The presumption in the EA was that the proposed project would enhance habitat for many of these species.  But, where is the forage for the prey base for Goshawk, Boreal Owl, Great Gray Owl and Lynx?  Where is the habitat for Spotted Frog? And, of course, soil erosion from these degraded watersheds provides sediment to Big Creek, Blacksmith Fork, Logan River, Little Bear Creek, Spawn Creek, Temple Fork, West Hodges Creek which are all listed in (Lentsch et al, 1997)[5]as streams important to the conservation of Bonneville Cutthroat Trout.  The EA notes that surveys for sensitive plant species including Brownie Ladyslipper and Starvling Milkvetch have failed to find any populations in the Bear Hodges Analysis Area.  Since these are associated with forest openings including sagebrush-grasslands, when you consider the condition of these areas reported here, is it any wonder none have been found?  These issues will be addressed in a subsequent report.

 

CONCLUSIONS

 

The Environmental Assessment (WCNF, 1997) stated that “It appears these ecological systems are ‘functioning at risk’, putting them at risk to degradation beyond the point of resiliency and sustainability.  A long history of fire suppression, grazing and logging has created an imbalance in the variety in forest and plant communities across the landscape.”  The EA went on to exclude livestock grazing and fire suppression from consideration, proposed additional logging and arrived at a Finding of No Significant Impact.

 

Forest Health in the 134 million acres of National Forests in the interior west has declined  during the past several decades leaving millions of acres susceptible to catastrophic wildfires at great risk to human safety and watershed health (GAO, 1999)[6]. The principal causes of this decline in Forest Health are livestock grazing, logging and fire suppression.  Forest Service scientists have documented a 60% decline of aspen in the forests of the Intermountain Region which lies in Idaho, Nevada, Utah and Wyoming (Bartos and Campbell, 1998a)[7] as a result of these factors.  Aspen habitats are second in importance only to riparian areas in biodiversity and enhance watershed function, allowing 7 times more water storage than the habitats such as conifers that are replacing them (Bartos and Campbell, 1998b)[8].  Recent review articles by Belsky and Blumenthal (1997)[9], Belsky et al (1999)[10] and Fleishner (1994)[11] have documented the loss of biodiversity, declining forest health and loss of ecosystem resiliency and sustainability that is resulting from livestock grazing.    The Forest Service approach to these problems is narrow in focus, addressing tree stand status while ignoring declining species, habitat, watershed conditions and bioregional conservation planning issues including biodiversity, connectivity and population viability.  Their plans only address use of prescribed burns or mechanical harvesting of timber to reduce tree density.  GAO estimates the cost of these practices at $12 billion over 15 years, concludes they will not cure the problem and will lead to damage to soils, watersheds, air quality and water quality.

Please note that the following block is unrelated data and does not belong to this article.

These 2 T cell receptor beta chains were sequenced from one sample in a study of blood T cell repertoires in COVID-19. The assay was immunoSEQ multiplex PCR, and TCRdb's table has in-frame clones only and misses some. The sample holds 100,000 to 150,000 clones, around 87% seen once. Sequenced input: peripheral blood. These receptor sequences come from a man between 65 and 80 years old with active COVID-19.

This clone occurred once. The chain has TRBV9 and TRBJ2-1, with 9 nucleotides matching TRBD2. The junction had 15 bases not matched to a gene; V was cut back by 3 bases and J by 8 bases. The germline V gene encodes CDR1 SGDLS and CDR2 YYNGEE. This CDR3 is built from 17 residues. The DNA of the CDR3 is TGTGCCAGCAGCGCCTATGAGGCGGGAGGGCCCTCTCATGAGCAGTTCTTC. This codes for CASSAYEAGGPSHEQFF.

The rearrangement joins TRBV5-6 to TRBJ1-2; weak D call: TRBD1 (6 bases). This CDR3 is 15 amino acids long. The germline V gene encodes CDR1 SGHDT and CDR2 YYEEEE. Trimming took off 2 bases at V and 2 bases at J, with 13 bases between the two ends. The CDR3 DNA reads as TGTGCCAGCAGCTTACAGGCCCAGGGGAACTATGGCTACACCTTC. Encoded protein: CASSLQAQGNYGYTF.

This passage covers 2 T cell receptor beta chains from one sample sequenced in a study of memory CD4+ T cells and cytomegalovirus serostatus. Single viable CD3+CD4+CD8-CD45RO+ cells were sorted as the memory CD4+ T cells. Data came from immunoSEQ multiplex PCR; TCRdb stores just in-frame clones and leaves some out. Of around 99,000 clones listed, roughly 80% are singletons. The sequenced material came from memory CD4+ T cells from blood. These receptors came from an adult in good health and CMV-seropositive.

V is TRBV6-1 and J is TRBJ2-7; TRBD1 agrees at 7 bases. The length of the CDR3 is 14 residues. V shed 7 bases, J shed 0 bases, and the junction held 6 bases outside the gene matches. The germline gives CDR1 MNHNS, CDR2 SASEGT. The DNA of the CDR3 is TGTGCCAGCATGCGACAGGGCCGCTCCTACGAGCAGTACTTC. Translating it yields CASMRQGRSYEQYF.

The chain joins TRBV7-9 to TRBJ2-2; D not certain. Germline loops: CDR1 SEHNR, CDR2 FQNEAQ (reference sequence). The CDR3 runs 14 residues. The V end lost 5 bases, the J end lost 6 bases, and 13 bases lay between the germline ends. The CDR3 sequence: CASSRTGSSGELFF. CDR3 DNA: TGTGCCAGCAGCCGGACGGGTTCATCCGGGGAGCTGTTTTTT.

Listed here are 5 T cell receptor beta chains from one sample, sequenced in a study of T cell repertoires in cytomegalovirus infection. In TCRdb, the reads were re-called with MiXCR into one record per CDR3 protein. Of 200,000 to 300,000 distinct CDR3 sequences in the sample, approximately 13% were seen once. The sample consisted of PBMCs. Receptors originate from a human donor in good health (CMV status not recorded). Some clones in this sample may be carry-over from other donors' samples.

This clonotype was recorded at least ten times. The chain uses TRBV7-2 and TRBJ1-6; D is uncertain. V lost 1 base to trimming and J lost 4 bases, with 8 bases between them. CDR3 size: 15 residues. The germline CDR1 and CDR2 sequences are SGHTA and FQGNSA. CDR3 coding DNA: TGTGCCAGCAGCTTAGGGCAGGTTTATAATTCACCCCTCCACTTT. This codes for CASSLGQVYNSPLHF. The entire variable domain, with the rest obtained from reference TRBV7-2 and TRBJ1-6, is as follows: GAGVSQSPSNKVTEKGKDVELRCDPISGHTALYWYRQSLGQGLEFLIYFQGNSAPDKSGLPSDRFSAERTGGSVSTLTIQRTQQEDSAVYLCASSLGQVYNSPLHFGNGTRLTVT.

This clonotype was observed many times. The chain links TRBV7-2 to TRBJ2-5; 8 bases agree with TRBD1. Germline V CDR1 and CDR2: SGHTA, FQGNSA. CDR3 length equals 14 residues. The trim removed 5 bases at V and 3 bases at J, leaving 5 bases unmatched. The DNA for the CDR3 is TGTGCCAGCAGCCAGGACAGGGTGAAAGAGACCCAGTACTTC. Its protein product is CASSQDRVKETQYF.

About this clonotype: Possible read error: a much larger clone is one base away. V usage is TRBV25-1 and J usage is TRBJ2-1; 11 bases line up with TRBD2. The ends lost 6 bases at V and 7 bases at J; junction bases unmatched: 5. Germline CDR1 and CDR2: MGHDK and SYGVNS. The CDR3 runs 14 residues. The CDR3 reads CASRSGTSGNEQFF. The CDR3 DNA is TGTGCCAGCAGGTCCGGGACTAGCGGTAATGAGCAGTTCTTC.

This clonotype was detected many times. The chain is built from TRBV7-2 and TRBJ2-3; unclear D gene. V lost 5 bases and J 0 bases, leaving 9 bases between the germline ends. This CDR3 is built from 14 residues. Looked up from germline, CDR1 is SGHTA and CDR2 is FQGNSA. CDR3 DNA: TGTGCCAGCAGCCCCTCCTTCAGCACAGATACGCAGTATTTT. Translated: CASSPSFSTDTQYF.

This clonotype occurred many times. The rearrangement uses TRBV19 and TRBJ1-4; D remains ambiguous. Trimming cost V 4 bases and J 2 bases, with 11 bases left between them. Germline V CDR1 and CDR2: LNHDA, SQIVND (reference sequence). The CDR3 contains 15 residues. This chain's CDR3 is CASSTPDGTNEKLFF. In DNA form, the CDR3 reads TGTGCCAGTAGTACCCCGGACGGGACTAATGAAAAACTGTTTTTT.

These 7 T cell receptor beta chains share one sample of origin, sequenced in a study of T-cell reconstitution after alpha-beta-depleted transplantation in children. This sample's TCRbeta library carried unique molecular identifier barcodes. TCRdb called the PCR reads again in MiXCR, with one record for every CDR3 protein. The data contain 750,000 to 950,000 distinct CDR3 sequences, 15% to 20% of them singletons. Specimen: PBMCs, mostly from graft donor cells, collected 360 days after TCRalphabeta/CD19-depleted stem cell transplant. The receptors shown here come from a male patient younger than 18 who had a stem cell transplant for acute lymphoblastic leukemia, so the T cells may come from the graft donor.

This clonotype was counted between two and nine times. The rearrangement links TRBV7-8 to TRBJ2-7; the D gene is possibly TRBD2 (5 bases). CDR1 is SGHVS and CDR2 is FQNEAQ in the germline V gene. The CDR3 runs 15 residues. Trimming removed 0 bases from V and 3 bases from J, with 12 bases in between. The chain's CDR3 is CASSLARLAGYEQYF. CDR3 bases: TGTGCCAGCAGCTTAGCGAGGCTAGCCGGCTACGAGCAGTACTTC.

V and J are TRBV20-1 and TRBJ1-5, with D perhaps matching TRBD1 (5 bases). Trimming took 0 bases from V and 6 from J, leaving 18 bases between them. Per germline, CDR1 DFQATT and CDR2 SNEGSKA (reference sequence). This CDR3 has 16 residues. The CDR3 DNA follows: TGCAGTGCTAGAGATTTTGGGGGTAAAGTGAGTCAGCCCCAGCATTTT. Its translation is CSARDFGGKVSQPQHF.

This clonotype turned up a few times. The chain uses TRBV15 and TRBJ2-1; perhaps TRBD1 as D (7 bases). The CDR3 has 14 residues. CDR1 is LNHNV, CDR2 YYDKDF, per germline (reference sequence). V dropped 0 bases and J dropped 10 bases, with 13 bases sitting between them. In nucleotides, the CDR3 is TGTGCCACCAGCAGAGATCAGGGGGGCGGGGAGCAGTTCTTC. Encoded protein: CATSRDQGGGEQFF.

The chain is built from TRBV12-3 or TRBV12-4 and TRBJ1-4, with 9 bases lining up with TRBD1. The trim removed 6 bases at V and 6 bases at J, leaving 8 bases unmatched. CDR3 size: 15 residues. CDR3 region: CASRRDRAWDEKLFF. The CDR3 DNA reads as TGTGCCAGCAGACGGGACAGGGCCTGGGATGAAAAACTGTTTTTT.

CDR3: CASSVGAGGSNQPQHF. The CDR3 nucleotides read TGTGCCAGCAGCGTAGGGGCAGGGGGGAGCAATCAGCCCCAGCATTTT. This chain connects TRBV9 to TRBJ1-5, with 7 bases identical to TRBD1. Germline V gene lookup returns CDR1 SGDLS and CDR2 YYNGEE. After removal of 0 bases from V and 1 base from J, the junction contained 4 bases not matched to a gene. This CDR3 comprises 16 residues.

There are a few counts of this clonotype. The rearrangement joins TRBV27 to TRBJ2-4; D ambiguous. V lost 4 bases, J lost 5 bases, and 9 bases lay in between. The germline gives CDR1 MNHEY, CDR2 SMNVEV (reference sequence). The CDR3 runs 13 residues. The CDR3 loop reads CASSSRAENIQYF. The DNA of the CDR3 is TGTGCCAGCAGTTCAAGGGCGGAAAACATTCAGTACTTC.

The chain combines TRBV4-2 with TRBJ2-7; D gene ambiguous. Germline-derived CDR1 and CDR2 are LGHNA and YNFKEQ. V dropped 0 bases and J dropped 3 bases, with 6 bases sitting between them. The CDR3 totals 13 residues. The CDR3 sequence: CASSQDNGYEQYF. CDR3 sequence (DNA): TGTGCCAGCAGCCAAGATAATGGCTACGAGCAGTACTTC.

Our study and observations over the course of many years have repeatedly pointed out watershed and habitat problems due to livestock grazing and livestock grazing in combination with other factors.  The Forest Service has ignored this input and continued to extract resources in spite of their own observations that ecosystem health is threatened.  The data and information provided in this report show the terribly degraded condition of the watersheds and ecosystems in the Bear Hodges Analysis Area forests and forest openings.  These impacts include loss of  herbaceous ground cover, loss of forage for wildlife, soil nutrient loss and erosion.  Cumulative impacts from these conditions include loss of wildlife, siltation of streams and reduced water quality.

 

 

 

 

Table 2.  End of Season Ground Cover Percent North Rich and Little Bear Allotments

Year

Sinks Road Control